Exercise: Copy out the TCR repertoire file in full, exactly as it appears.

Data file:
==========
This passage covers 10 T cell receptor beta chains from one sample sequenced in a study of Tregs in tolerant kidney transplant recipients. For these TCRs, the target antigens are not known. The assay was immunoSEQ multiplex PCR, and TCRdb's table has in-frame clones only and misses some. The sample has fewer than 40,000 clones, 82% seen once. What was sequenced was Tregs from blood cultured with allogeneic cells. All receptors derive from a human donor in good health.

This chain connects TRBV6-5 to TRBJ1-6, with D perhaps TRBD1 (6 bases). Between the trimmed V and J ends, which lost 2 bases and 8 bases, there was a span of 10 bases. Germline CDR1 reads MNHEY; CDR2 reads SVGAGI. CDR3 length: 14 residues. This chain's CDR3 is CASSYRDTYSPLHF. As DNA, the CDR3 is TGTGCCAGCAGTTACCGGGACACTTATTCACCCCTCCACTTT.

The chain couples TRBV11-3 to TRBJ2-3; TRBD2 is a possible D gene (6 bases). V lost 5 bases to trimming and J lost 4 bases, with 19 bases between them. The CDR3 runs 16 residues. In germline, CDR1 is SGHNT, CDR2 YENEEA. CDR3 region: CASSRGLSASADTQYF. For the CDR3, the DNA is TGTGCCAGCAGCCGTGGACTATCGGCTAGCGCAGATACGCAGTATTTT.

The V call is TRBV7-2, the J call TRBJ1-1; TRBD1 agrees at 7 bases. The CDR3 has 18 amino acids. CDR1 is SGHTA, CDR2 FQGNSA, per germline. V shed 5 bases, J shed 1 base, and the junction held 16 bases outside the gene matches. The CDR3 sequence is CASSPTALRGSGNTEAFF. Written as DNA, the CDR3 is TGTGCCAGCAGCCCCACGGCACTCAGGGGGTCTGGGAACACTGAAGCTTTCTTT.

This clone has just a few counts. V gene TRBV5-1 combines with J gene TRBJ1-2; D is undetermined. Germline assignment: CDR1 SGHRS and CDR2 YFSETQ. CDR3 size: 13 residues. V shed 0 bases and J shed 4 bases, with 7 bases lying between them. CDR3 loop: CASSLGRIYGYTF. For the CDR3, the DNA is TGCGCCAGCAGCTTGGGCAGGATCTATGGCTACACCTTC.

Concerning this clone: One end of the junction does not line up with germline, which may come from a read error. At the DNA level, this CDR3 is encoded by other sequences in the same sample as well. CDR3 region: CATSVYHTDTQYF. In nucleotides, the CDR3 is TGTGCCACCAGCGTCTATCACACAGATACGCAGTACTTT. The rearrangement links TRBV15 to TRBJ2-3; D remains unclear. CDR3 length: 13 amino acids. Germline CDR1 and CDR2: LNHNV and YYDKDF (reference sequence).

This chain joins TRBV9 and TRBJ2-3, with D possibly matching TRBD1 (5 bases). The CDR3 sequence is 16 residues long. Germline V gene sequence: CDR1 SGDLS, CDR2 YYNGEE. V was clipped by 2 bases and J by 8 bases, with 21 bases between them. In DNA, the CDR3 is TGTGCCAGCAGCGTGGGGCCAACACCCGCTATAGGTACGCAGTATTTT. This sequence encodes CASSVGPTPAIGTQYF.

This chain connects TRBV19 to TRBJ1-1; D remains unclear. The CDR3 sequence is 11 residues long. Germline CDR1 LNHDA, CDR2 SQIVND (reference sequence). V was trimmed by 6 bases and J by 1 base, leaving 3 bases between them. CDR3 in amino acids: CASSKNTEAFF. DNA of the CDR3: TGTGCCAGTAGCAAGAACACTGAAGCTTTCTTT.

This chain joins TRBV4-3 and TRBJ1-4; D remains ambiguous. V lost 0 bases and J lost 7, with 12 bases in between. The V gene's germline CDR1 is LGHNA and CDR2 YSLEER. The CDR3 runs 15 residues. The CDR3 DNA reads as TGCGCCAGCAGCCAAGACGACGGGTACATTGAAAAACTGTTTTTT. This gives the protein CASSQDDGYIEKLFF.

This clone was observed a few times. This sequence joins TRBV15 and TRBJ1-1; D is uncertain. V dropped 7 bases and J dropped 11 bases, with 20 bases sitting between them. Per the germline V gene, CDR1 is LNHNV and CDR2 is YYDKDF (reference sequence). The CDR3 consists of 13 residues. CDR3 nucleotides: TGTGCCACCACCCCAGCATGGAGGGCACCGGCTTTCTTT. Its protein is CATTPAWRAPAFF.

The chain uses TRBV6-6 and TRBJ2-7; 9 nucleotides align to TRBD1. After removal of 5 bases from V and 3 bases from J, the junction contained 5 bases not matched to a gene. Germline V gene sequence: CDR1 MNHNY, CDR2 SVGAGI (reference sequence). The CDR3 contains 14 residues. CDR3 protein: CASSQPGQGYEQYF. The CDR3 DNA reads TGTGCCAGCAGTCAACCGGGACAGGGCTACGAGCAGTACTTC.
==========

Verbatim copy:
This passage covers 10 T cell receptor beta chains from one sample sequenced in a study of Tregs in tolerant kidney transplant recipients. For these TCRs, the target antigens are not known. The assay was immunoSEQ multiplex PCR, and TCRdb's table has in-frame clones only and misses some. The sample has fewer than 40,000 clones, 82% seen once. What was sequenced was Tregs from blood cultured with allogeneic cells. All receptors derive from a human donor in good health.

This chain connects TRBV6-5 to TRBJ1-6, with D perhaps TRBD1 (6 bases). Between the trimmed V and J ends, which lost 2 bases and 8 bases, there was a span of 10 bases. Germline CDR1 reads MNHEY; CDR2 reads SVGAGI. CDR3 length: 14 residues. This chain's CDR3 is CASSYRDTYSPLHF. As DNA, the CDR3 is TGTGCCAGCAGTTACCGGGACACTTATTCACCCCTCCACTTT.

The chain couples TRBV11-3 to TRBJ2-3; TRBD2 is a possible D gene (6 bases). V lost 5 bases to trimming and J lost 4 bases, with 19 bases between them. The CDR3 runs 16 residues. In germline, CDR1 is SGHNT, CDR2 YENEEA. CDR3 region: CASSRGLSASADTQYF. For the CDR3, the DNA is TGTGCCAGCAGCCGTGGACTATCGGCTAGCGCAGATACGCAGTATTTT.

The V call is TRBV7-2, the J call TRBJ1-1; TRBD1 agrees at 7 bases. The CDR3 has 18 amino acids. CDR1 is SGHTA, CDR2 FQGNSA, per germline. V shed 5 bases, J shed 1 base, and the junction held 16 bases outside the gene matches. The CDR3 sequence is CASSPTALRGSGNTEAFF. Written as DNA, the CDR3 is TGTGCCAGCAGCCCCACGGCACTCAGGGGGTCTGGGAACACTGAAGCTTTCTTT.

This clone has just a few counts. V gene TRBV5-1 combines with J gene TRBJ1-2; D is undetermined. Germline assignment: CDR1 SGHRS and CDR2 YFSETQ. CDR3 size: 13 residues. V shed 0 bases and J shed 4 bases, with 7 bases lying between them. CDR3 loop: CASSLGRIYGYTF. For the CDR3, the DNA is TGCGCCAGCAGCTTGGGCAGGATCTATGGCTACACCTTC.

Concerning this clone: One end of the junction does not line up with germline, which may come from a read error. At the DNA level, this CDR3 is encoded by other sequences in the same sample as well. CDR3 region: CATSVYHTDTQYF. In nucleotides, the CDR3 is TGTGCCACCAGCGTCTATCACACAGATACGCAGTACTTT. The rearrangement links TRBV15 to TRBJ2-3; D remains unclear. CDR3 length: 13 amino acids. Germline CDR1 and CDR2: LNHNV and YYDKDF (reference sequence).

This chain joins TRBV9 and TRBJ2-3, with D possibly matching TRBD1 (5 bases). The CDR3 sequence is 16 residues long. Germline V gene sequence: CDR1 SGDLS, CDR2 YYNGEE. V was clipped by 2 bases and J by 8 bases, with 21 bases between them. In DNA, the CDR3 is TGTGCCAGCAGCGTGGGGCCAACACCCGCTATAGGTACGCAGTATTTT. This sequence encodes CASSVGPTPAIGTQYF.

This chain connects TRBV19 to TRBJ1-1; D remains unclear. The CDR3 sequence is 11 residues long. Germline CDR1 LNHDA, CDR2 SQIVND (reference sequence). V was trimmed by 6 bases and J by 1 base, leaving 3 bases between them. CDR3 in amino acids: CASSKNTEAFF. DNA of the CDR3: TGTGCCAGTAGCAAGAACACTGAAGCTTTCTTT.

This chain joins TRBV4-3 and TRBJ1-4; D remains ambiguous. V lost 0 bases and J lost 7, with 12 bases in between. The V gene's germline CDR1 is LGHNA and CDR2 YSLEER. The CDR3 runs 15 residues. The CDR3 DNA reads as TGCGCCAGCAGCCAAGACGACGGGTACATTGAAAAACTGTTTTTT. This gives the protein CASSQDDGYIEKLFF.

This clone was observed a few times. This sequence joins TRBV15 and TRBJ1-1; D is uncertain. V dropped 7 bases and J dropped 11 bases, with 20 bases sitting between them. Per the germline V gene, CDR1 is LNHNV and CDR2 is YYDKDF (reference sequence). The CDR3 consists of 13 residues. CDR3 nucleotides: TGTGCCACCACCCCAGCATGGAGGGCACCGGCTTTCTTT. Its protein is CATTPAWRAPAFF.

The chain uses TRBV6-6 and TRBJ2-7; 9 nucleotides align to TRBD1. After removal of 5 bases from V and 3 bases from J, the junction contained 5 bases not matched to a gene. Germline V gene sequence: CDR1 MNHNY, CDR2 SVGAGI (reference sequence). The CDR3 contains 14 residues. CDR3 protein: CASSQPGQGYEQYF. The CDR3 DNA reads TGTGCCAGCAGTCAACCGGGACAGGGCTACGAGCAGTACTTC.